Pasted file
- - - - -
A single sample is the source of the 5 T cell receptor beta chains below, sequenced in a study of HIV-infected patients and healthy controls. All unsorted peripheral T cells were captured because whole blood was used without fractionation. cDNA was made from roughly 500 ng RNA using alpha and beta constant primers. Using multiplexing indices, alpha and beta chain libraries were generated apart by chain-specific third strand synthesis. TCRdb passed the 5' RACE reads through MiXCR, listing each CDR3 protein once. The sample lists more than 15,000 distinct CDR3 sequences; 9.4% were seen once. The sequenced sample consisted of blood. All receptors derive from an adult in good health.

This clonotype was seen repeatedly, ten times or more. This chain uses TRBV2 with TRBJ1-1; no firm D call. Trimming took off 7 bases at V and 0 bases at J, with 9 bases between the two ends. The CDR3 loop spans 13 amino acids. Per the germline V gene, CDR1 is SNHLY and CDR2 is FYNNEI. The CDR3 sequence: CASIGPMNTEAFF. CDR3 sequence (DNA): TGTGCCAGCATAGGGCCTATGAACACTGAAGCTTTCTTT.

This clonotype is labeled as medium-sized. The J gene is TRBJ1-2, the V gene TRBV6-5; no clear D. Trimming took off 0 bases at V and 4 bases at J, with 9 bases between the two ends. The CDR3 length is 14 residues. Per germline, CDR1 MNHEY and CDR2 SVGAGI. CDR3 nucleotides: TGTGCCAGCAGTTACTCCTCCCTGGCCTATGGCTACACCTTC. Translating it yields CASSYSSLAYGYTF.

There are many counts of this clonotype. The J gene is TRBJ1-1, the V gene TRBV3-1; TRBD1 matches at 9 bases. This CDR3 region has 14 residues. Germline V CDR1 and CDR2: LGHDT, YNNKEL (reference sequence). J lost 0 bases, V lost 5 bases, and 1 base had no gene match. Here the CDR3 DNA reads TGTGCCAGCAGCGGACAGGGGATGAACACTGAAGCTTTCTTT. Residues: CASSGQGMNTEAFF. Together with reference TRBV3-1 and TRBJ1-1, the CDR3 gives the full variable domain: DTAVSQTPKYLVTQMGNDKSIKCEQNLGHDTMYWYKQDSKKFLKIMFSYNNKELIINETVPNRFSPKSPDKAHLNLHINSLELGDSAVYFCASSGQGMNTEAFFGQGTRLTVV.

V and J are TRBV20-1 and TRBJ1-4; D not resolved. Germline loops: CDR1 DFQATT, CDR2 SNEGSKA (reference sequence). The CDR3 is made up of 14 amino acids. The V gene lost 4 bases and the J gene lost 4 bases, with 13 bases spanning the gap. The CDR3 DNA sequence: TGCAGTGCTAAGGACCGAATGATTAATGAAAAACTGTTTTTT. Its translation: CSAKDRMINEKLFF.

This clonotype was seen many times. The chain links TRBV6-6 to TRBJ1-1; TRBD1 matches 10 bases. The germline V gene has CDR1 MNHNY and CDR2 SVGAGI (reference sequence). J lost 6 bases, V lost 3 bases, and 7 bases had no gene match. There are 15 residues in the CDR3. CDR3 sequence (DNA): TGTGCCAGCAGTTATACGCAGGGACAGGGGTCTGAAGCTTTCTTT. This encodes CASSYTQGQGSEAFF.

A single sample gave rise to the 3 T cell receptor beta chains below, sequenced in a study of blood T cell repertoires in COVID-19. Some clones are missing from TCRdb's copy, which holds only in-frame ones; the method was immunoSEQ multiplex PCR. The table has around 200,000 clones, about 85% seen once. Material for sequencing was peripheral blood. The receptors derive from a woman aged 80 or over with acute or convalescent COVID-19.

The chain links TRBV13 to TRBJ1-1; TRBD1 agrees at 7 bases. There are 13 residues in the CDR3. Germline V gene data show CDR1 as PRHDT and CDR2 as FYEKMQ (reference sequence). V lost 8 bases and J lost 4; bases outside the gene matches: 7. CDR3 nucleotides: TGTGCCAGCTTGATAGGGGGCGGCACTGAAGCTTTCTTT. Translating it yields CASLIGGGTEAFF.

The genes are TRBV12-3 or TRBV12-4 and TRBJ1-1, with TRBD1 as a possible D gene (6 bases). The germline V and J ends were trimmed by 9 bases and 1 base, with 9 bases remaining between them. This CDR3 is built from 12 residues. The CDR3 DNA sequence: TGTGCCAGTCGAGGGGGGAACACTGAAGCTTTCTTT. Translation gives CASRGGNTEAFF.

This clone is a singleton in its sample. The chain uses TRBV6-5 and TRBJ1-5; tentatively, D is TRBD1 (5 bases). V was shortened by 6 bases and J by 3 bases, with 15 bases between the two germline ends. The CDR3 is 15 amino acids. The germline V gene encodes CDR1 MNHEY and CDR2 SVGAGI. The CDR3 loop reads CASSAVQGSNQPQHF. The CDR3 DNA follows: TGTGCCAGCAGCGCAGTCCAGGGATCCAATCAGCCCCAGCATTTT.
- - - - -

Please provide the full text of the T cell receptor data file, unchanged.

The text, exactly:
A single sample is the source of the 5 T cell receptor beta chains below, sequenced in a study of HIV-infected patients and healthy controls. All unsorted peripheral T cells were captured because whole blood was used without fractionation. cDNA was made from roughly 500 ng RNA using alpha and beta constant primers. Using multiplexing indices, alpha and beta chain libraries were generated apart by chain-specific third strand synthesis. TCRdb passed the 5' RACE reads through MiXCR, listing each CDR3 protein once. The sample lists more than 15,000 distinct CDR3 sequences; 9.4% were seen once. The sequenced sample consisted of blood. All receptors derive from an adult in good health.

This clonotype was seen repeatedly, ten times or more. This chain uses TRBV2 with TRBJ1-1; no firm D call. Trimming took off 7 bases at V and 0 bases at J, with 9 bases between the two ends. The CDR3 loop spans 13 amino acids. Per the germline V gene, CDR1 is SNHLY and CDR2 is FYNNEI. The CDR3 sequence: CASIGPMNTEAFF. CDR3 sequence (DNA): TGTGCCAGCATAGGGCCTATGAACACTGAAGCTTTCTTT.

This clonotype is labeled as medium-sized. The J gene is TRBJ1-2, the V gene TRBV6-5; no clear D. Trimming took off 0 bases at V and 4 bases at J, with 9 bases between the two ends. The CDR3 length is 14 residues. Per germline, CDR1 MNHEY and CDR2 SVGAGI. CDR3 nucleotides: TGTGCCAGCAGTTACTCCTCCCTGGCCTATGGCTACACCTTC. Translating it yields CASSYSSLAYGYTF.

There are many counts of this clonotype. The J gene is TRBJ1-1, the V gene TRBV3-1; TRBD1 matches at 9 bases. This CDR3 region has 14 residues. Germline V CDR1 and CDR2: LGHDT, YNNKEL (reference sequence). J lost 0 bases, V lost 5 bases, and 1 base had no gene match. Here the CDR3 DNA reads TGTGCCAGCAGCGGACAGGGGATGAACACTGAAGCTTTCTTT. Residues: CASSGQGMNTEAFF. Together with reference TRBV3-1 and TRBJ1-1, the CDR3 gives the full variable domain: DTAVSQTPKYLVTQMGNDKSIKCEQNLGHDTMYWYKQDSKKFLKIMFSYNNKELIINETVPNRFSPKSPDKAHLNLHINSLELGDSAVYFCASSGQGMNTEAFFGQGTRLTVV.

V and J are TRBV20-1 and TRBJ1-4; D not resolved. Germline loops: CDR1 DFQATT, CDR2 SNEGSKA (reference sequence). The CDR3 is made up of 14 amino acids. The V gene lost 4 bases and the J gene lost 4 bases, with 13 bases spanning the gap. The CDR3 DNA sequence: TGCAGTGCTAAGGACCGAATGATTAATGAAAAACTGTTTTTT. Its translation: CSAKDRMINEKLFF.

This clonotype was seen many times. The chain links TRBV6-6 to TRBJ1-1; TRBD1 matches 10 bases. The germline V gene has CDR1 MNHNY and CDR2 SVGAGI (reference sequence). J lost 6 bases, V lost 3 bases, and 7 bases had no gene match. There are 15 residues in the CDR3. CDR3 sequence (DNA): TGTGCCAGCAGTTATACGCAGGGACAGGGGTCTGAAGCTTTCTTT. This encodes CASSYTQGQGSEAFF.

A single sample gave rise to the 3 T cell receptor beta chains below, sequenced in a study of blood T cell repertoires in COVID-19. Some clones are missing from TCRdb's copy, which holds only in-frame ones; the method was immunoSEQ multiplex PCR. The table has around 200,000 clones, about 85% seen once. Material for sequencing was peripheral blood. The receptors derive from a woman aged 80 or over with acute or convalescent COVID-19.

The chain links TRBV13 to TRBJ1-1; TRBD1 agrees at 7 bases. There are 13 residues in the CDR3. Germline V gene data show CDR1 as PRHDT and CDR2 as FYEKMQ (reference sequence). V lost 8 bases and J lost 4; bases outside the gene matches: 7. CDR3 nucleotides: TGTGCCAGCTTGATAGGGGGCGGCACTGAAGCTTTCTTT. Translating it yields CASLIGGGTEAFF.

The genes are TRBV12-3 or TRBV12-4 and TRBJ1-1, with TRBD1 as a possible D gene (6 bases). The germline V and J ends were trimmed by 9 bases and 1 base, with 9 bases remaining between them. This CDR3 is built from 12 residues. The CDR3 DNA sequence: TGTGCCAGTCGAGGGGGGAACACTGAAGCTTTCTTT. Translation gives CASRGGNTEAFF.

This clone is a singleton in its sample. The chain uses TRBV6-5 and TRBJ1-5; tentatively, D is TRBD1 (5 bases). V was shortened by 6 bases and J by 3 bases, with 15 bases between the two germline ends. The CDR3 is 15 amino acids. The germline V gene encodes CDR1 MNHEY and CDR2 SVGAGI. The CDR3 loop reads CASSAVQGSNQPQHF. The CDR3 DNA follows: TGTGCCAGCAGCGCAGTCCAGGGATCCAATCAGCCCCAGCATTTT.